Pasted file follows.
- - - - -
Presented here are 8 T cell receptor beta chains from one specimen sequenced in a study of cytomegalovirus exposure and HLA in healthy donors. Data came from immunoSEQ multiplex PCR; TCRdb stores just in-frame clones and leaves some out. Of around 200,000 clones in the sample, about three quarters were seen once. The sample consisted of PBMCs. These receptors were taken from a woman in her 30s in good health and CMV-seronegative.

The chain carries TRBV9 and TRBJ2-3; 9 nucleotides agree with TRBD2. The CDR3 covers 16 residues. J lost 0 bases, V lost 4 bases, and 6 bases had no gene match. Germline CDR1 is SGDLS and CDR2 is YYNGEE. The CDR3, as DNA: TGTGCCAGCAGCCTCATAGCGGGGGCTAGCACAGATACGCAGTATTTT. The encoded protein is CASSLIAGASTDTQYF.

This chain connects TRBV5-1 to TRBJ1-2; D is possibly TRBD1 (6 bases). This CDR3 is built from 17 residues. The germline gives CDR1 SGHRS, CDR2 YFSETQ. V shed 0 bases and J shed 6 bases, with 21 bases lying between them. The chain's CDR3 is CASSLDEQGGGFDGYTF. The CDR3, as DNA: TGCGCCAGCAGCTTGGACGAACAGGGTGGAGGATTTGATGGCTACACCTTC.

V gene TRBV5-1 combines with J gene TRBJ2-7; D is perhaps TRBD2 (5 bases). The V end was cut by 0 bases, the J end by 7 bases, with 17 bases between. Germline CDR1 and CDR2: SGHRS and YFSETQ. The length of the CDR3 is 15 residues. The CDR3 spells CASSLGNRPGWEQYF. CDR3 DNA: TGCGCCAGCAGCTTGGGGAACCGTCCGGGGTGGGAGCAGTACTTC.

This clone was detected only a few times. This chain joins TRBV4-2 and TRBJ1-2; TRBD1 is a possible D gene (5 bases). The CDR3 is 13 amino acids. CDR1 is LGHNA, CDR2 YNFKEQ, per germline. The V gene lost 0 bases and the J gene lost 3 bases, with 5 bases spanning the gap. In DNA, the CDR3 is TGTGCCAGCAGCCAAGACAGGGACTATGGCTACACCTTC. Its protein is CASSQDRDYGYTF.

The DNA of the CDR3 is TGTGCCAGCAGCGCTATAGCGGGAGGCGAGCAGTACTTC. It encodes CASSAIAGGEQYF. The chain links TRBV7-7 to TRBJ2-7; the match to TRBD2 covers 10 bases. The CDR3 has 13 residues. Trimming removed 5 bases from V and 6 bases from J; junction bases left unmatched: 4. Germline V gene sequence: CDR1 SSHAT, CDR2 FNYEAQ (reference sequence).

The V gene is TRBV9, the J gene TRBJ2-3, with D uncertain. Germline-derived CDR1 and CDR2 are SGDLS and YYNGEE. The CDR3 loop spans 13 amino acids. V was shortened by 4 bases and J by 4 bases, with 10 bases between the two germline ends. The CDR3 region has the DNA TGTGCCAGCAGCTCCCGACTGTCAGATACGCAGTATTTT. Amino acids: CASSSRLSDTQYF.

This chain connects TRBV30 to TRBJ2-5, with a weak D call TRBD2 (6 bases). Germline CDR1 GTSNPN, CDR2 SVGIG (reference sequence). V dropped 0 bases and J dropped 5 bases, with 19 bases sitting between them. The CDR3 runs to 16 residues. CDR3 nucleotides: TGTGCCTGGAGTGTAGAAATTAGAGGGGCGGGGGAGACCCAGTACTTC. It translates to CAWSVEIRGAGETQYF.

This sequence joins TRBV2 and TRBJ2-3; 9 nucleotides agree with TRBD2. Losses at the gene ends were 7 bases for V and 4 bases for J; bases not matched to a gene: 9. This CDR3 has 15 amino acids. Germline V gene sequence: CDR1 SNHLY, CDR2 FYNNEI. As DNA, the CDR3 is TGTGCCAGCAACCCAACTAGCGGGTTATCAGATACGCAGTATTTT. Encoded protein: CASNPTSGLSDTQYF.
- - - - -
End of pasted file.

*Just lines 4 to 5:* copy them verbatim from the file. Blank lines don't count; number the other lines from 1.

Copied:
V gene TRBV5-1 combines with J gene TRBJ2-7; D is perhaps TRBD2 (5 bases). The V end was cut by 0 bases, the J end by 7 bases, with 17 bases between. Germline CDR1 and CDR2: SGHRS and YFSETQ. The length of the CDR3 is 15 residues. The CDR3 spells CASSLGNRPGWEQYF. CDR3 DNA: TGCGCCAGCAGCTTGGGGAACCGTCCGGGGTGGGAGCAGTACTTC.

This clone was detected only a few times. This chain joins TRBV4-2 and TRBJ1-2; TRBD1 is a possible D gene (5 bases). The CDR3 is 13 amino acids. CDR1 is LGHNA, CDR2 YNFKEQ, per germline. The V gene lost 0 bases and the J gene lost 3 bases, with 5 bases spanning the gap. In DNA, the CDR3 is TGTGCCAGCAGCCAAGACAGGGACTATGGCTACACCTTC. Its protein is CASSQDRDYGYTF.